The U.S. Senate’s recent debate over the use of filibusters placed Sen. Jeff Merkley *82 in the spotlight. Merkley, a Democrat from Oregon and Woodrow Wilson School MPA graduate, has been a leading voice on the issue, working with fellow Democrat Tom Udall of New Mexico to call for reforms that would prevent lawmakers from stalling nominations from the executive branch. The cause eventually won support from Senate Majority Leader Harry Reid, setting up this week’s showdown between Democrats and Republicans. The two parties reached a compromise that allowed most pending nominees to proceed but did not make changes to the filibuster rules. While his push for reforms fell short, Merkley told The New York Times that the agreement on nominees was “a milestone on the path to restoring the functionality of the Senate.”
The day before that agreement was reached, Merkley had insisted that the proposed reform was not a ploy to handicap Republicans, telling The Washington Post that he would support it even if his party were in the minority. “It’s very important that we not have a situation where a minority of the Senate can essentially impair the functioning of the other two branches of government,” Merkley said. “That’s not advise and consent. It’s obstruct and destroy. Those who care about good government — about making government work better — should want to make these sorts of changes.”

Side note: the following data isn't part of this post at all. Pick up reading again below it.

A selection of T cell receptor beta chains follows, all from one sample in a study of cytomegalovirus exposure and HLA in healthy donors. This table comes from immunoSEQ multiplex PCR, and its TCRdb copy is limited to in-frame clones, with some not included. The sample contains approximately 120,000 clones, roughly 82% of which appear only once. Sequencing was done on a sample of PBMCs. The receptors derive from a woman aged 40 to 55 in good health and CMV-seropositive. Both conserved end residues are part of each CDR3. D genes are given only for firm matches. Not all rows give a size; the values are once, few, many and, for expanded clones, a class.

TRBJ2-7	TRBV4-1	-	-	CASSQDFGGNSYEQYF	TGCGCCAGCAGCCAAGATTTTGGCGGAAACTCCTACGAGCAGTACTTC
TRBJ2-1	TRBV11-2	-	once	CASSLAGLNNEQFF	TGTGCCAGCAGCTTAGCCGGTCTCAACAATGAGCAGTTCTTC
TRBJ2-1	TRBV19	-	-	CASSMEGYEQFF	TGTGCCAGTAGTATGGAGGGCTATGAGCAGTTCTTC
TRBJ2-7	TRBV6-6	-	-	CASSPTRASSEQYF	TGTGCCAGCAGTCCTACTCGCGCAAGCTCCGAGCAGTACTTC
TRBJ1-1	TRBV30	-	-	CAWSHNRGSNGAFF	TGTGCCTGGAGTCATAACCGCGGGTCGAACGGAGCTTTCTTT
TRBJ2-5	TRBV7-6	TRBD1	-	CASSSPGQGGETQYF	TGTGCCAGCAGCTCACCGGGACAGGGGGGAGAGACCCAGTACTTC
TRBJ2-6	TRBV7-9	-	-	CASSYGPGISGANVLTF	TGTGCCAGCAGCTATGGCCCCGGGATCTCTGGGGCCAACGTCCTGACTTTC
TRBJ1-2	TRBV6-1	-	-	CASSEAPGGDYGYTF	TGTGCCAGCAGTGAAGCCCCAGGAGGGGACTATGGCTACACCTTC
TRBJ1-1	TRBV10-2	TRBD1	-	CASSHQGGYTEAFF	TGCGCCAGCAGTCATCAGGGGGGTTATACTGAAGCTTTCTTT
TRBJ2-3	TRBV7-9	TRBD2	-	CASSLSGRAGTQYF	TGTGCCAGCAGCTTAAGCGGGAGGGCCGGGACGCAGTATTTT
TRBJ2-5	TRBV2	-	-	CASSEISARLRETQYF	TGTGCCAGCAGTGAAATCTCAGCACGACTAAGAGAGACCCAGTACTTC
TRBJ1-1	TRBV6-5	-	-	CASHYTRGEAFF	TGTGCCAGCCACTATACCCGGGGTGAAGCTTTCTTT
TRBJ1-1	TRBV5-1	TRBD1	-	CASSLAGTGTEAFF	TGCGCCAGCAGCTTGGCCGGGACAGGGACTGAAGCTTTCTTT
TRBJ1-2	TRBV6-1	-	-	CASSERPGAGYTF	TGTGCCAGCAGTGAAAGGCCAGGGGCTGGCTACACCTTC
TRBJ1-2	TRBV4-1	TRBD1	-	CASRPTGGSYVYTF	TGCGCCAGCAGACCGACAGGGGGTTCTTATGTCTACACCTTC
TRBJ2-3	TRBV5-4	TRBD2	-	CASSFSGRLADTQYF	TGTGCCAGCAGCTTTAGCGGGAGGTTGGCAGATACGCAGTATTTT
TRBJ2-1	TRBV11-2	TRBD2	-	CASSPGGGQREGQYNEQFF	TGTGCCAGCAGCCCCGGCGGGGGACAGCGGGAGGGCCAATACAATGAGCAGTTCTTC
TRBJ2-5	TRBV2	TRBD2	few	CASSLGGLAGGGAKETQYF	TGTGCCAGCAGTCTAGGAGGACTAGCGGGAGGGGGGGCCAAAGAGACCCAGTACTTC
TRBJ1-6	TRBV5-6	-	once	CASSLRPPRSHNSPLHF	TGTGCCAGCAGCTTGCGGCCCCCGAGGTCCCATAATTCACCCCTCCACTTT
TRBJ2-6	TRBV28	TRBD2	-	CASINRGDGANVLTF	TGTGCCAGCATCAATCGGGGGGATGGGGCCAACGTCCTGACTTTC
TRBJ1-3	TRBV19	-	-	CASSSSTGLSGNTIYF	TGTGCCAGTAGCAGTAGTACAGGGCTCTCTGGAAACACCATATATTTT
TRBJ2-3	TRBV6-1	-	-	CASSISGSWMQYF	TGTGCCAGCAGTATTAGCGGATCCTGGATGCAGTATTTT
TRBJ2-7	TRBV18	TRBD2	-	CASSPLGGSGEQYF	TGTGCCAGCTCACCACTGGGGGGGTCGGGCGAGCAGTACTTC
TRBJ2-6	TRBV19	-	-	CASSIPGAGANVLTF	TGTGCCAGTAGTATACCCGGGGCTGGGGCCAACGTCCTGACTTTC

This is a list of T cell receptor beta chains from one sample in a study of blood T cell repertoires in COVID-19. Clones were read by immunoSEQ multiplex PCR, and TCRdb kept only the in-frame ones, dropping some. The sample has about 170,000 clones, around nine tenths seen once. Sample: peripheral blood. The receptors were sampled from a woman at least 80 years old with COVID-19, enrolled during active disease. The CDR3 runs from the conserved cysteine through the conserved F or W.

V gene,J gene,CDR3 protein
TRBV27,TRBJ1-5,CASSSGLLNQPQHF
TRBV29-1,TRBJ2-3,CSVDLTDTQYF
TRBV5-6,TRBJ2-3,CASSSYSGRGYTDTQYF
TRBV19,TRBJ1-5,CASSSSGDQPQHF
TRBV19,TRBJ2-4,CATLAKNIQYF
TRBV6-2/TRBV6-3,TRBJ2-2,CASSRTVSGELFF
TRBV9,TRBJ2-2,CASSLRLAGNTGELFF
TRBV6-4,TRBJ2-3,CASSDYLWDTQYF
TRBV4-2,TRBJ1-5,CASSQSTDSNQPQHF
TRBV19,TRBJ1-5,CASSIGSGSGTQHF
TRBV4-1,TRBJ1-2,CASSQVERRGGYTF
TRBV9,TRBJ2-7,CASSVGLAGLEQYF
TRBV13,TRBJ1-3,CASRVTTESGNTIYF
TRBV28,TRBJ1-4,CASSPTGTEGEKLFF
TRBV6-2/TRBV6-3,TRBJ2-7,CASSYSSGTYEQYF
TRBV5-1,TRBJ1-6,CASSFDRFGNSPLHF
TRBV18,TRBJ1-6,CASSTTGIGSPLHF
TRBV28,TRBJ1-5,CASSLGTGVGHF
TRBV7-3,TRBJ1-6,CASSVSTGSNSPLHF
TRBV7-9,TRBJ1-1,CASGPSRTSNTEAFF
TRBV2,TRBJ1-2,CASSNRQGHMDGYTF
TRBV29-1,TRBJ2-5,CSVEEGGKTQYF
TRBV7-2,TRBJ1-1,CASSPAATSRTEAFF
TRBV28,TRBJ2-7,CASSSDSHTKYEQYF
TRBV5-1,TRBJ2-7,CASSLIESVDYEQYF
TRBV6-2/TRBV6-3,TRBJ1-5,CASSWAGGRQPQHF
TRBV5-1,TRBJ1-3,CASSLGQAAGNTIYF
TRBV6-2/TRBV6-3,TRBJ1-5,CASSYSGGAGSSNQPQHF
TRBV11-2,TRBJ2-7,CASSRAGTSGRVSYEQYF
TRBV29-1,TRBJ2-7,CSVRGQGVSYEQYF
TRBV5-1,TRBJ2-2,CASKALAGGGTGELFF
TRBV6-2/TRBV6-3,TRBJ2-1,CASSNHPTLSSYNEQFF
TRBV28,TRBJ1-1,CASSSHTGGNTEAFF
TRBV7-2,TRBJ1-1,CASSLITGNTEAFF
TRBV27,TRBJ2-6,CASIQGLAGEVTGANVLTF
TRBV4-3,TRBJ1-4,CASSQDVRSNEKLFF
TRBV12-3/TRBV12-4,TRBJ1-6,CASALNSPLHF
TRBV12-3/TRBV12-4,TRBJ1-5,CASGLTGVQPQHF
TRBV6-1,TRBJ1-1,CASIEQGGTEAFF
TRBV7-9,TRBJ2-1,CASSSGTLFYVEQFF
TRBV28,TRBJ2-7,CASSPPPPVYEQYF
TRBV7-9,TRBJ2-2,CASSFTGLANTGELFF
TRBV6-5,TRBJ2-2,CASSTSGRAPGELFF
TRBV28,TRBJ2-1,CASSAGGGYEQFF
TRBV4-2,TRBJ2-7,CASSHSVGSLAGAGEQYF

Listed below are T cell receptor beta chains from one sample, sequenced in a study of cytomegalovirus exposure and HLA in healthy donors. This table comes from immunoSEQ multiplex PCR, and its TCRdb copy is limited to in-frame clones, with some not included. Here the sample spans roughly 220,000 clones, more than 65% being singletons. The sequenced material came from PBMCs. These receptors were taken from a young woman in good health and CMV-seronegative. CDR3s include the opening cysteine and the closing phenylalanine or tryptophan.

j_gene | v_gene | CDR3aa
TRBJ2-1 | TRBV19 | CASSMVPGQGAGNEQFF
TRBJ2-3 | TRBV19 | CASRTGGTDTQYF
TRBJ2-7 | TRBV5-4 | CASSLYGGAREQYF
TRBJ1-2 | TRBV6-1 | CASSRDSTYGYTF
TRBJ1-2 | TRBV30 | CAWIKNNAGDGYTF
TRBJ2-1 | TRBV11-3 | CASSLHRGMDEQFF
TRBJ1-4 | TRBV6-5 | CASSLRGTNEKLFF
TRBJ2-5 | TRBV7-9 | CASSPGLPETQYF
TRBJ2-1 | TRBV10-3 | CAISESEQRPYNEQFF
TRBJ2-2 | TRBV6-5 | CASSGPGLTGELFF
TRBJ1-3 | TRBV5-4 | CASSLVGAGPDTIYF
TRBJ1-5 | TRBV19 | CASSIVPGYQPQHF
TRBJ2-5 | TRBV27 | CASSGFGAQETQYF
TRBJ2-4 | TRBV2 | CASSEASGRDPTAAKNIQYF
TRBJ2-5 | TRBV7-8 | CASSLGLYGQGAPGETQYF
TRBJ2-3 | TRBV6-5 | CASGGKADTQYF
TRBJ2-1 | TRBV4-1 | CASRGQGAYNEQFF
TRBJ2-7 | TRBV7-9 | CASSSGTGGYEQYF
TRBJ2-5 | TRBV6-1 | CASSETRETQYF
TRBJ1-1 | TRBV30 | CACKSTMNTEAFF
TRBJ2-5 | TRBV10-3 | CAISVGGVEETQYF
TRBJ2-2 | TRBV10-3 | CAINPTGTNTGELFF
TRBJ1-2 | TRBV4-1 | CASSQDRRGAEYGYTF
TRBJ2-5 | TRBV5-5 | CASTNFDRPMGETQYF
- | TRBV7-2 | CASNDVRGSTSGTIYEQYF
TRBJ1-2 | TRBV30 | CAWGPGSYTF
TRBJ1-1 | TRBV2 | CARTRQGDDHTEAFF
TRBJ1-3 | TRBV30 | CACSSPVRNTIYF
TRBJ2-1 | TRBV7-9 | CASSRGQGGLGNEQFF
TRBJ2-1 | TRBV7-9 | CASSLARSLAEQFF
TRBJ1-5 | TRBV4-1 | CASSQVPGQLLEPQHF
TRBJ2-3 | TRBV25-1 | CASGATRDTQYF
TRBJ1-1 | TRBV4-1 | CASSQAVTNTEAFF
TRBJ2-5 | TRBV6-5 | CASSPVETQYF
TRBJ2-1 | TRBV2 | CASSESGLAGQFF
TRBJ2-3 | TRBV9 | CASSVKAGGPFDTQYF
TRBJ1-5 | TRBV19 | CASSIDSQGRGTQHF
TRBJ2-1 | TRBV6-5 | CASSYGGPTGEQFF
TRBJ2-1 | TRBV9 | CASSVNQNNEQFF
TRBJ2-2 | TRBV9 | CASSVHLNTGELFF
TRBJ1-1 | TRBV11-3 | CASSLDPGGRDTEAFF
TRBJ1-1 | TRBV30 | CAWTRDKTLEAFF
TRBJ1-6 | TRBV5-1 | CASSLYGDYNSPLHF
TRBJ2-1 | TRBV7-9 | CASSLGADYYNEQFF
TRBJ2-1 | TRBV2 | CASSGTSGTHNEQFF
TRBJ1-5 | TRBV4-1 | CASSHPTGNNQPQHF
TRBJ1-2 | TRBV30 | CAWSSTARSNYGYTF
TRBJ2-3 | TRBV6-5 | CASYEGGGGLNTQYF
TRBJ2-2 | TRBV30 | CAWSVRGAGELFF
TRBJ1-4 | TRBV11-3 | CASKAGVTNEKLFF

Merkley, a first-term senator elected in 2008, was recently the subject of a New Republic profile that noted his leadership in the campaign against filibusters as well as other issues, including financial reform, climate issues, and gay rights.
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